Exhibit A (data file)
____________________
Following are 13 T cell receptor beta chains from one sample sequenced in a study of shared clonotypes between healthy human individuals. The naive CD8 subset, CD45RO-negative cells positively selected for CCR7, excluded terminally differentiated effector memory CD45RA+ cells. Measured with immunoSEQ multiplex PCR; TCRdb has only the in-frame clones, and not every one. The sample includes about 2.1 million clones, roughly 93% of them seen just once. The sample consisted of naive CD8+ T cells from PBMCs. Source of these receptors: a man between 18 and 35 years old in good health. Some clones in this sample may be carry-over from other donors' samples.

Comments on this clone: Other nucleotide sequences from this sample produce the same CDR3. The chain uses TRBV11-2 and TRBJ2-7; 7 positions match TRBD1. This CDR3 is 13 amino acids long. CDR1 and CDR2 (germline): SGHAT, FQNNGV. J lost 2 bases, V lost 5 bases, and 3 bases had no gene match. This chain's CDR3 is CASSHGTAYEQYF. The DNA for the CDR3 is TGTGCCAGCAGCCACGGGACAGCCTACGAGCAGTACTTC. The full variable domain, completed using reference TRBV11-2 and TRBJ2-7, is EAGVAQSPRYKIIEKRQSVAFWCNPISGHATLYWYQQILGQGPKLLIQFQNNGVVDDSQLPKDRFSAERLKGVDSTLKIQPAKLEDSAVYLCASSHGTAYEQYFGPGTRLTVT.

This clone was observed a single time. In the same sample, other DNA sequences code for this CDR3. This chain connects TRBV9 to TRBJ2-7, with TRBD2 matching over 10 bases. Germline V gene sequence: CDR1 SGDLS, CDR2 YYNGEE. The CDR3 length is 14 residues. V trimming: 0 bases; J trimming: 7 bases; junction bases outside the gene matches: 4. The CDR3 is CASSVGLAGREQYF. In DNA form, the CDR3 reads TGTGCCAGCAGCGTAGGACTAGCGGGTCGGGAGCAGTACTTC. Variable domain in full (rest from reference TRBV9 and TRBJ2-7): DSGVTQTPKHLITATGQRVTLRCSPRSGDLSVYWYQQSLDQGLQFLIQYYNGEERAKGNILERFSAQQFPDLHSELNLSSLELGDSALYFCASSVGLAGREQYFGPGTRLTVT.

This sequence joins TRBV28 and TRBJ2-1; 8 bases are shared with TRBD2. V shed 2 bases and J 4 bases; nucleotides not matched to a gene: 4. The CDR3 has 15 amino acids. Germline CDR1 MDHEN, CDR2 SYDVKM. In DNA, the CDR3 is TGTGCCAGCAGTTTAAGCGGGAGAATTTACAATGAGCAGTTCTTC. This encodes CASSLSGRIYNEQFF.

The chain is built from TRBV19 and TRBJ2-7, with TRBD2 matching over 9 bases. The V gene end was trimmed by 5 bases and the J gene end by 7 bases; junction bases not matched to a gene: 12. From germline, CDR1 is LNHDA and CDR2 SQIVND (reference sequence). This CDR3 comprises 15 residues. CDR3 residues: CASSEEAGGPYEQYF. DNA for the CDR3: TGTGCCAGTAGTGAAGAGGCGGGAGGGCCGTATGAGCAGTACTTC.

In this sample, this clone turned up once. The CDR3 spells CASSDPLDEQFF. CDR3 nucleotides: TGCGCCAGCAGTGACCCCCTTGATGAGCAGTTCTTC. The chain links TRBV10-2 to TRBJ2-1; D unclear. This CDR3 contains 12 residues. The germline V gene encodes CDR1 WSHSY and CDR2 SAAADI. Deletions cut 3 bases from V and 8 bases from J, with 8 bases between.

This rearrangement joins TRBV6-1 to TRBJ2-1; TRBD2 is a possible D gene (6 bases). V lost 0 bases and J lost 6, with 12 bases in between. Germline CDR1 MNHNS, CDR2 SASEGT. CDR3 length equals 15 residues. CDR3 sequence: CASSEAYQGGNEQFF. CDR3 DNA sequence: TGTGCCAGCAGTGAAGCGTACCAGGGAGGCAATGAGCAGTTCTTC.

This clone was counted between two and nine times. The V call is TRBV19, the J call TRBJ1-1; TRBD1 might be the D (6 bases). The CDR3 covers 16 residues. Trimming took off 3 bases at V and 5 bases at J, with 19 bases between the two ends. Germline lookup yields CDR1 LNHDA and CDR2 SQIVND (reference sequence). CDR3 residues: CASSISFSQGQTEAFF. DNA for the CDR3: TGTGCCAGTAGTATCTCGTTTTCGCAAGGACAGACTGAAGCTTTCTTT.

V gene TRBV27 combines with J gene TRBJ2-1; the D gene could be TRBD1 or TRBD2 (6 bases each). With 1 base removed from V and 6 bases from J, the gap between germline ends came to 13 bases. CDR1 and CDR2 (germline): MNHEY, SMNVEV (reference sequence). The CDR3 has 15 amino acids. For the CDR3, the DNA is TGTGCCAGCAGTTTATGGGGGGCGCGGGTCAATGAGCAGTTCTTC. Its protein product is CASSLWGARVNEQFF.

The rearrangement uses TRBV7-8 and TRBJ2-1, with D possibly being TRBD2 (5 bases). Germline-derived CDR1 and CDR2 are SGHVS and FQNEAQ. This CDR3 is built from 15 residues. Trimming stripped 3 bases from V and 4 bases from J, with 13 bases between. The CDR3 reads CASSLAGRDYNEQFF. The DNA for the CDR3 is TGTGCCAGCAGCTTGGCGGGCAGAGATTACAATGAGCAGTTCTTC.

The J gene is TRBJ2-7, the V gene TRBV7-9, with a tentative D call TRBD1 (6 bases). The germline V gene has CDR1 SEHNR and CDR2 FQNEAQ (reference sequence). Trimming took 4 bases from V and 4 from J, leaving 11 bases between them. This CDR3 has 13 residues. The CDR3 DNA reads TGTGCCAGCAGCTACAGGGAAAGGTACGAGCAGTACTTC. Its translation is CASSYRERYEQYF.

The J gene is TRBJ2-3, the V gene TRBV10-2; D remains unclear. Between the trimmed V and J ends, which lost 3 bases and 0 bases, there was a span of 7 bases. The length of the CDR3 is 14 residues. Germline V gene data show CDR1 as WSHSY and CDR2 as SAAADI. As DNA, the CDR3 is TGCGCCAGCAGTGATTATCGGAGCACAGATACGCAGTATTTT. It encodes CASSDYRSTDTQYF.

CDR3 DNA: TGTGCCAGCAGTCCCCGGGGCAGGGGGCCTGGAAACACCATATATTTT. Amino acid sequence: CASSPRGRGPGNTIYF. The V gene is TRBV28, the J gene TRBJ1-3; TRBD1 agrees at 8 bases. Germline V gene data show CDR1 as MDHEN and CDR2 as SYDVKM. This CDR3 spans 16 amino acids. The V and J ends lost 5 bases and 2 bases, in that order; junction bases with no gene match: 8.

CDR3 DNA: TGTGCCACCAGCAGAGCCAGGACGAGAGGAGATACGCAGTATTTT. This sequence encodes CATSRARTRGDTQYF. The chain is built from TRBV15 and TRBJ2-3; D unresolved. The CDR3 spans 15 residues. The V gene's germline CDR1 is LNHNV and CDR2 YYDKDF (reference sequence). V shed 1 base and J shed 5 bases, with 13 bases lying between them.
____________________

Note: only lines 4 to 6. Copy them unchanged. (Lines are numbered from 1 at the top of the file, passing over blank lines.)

This sequence joins TRBV28 and TRBJ2-1; 8 bases are shared with TRBD2. V shed 2 bases and J 4 bases; nucleotides not matched to a gene: 4. The CDR3 has 15 amino acids. Germline CDR1 MDHEN, CDR2 SYDVKM. In DNA, the CDR3 is TGTGCCAGCAGTTTAAGCGGGAGAATTTACAATGAGCAGTTCTTC. This encodes CASSLSGRIYNEQFF.

The chain is built from TRBV19 and TRBJ2-7, with TRBD2 matching over 9 bases. The V gene end was trimmed by 5 bases and the J gene end by 7 bases; junction bases not matched to a gene: 12. From germline, CDR1 is LNHDA and CDR2 SQIVND (reference sequence). This CDR3 comprises 15 residues. CDR3 residues: CASSEEAGGPYEQYF. DNA for the CDR3: TGTGCCAGTAGTGAAGAGGCGGGAGGGCCGTATGAGCAGTACTTC.

In this sample, this clone turned up once. The CDR3 spells CASSDPLDEQFF. CDR3 nucleotides: TGCGCCAGCAGTGACCCCCTTGATGAGCAGTTCTTC. The chain links TRBV10-2 to TRBJ2-1; D unclear. This CDR3 contains 12 residues. The germline V gene encodes CDR1 WSHSY and CDR2 SAAADI. Deletions cut 3 bases from V and 8 bases from J, with 8 bases between.